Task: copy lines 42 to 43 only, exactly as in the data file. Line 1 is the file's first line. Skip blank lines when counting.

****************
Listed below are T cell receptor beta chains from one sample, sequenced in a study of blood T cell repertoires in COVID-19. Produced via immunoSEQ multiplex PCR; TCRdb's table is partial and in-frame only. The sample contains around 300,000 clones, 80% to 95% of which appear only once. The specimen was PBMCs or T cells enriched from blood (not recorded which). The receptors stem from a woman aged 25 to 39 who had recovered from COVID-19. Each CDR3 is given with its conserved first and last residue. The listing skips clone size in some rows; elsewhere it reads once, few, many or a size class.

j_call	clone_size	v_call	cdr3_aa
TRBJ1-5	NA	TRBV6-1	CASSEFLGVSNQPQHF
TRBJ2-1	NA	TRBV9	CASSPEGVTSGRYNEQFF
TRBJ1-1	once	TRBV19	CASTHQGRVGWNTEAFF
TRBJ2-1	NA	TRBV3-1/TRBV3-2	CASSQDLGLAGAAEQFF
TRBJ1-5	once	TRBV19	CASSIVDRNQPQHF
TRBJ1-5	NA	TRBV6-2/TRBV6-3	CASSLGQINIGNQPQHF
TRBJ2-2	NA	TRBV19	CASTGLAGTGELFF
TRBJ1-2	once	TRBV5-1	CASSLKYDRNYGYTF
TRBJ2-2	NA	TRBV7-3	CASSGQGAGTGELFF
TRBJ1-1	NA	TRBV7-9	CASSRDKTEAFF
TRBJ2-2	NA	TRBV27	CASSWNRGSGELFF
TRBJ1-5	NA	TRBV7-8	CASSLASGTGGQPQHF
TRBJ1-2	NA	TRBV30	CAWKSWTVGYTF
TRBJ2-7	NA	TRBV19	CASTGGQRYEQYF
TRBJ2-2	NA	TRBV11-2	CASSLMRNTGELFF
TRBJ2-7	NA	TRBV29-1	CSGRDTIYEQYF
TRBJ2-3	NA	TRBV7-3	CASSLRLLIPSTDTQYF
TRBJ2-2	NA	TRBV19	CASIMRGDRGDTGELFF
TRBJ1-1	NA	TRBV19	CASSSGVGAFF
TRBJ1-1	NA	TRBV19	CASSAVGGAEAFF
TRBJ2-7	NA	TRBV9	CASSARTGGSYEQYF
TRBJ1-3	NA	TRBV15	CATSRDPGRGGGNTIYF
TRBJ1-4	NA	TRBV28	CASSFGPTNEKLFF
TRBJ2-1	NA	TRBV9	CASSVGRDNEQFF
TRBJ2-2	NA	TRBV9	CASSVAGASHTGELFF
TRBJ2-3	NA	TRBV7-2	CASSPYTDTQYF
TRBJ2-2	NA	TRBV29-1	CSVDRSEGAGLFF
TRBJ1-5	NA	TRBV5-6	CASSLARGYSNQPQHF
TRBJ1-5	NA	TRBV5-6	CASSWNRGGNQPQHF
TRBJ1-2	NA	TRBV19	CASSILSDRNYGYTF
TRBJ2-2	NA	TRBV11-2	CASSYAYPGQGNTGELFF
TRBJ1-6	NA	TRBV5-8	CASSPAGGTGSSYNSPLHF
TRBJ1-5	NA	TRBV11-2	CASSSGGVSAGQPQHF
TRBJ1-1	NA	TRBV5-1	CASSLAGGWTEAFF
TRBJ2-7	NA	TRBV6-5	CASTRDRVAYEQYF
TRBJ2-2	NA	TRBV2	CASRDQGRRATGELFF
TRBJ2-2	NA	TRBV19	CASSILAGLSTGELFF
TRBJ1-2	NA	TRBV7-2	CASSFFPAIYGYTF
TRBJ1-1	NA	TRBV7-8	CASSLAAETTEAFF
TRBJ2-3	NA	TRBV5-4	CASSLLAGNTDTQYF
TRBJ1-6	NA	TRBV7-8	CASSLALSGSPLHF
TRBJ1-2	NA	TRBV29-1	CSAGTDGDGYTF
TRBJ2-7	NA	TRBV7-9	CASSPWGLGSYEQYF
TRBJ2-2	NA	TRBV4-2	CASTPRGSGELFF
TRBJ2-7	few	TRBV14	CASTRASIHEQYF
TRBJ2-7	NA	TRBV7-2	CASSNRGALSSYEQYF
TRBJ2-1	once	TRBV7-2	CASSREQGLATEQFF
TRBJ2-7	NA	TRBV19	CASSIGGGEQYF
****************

TRBJ2-3	NA	TRBV5-4	CASSLLAGNTDTQYF
TRBJ1-6	NA	TRBV7-8	CASSLALSGSPLHF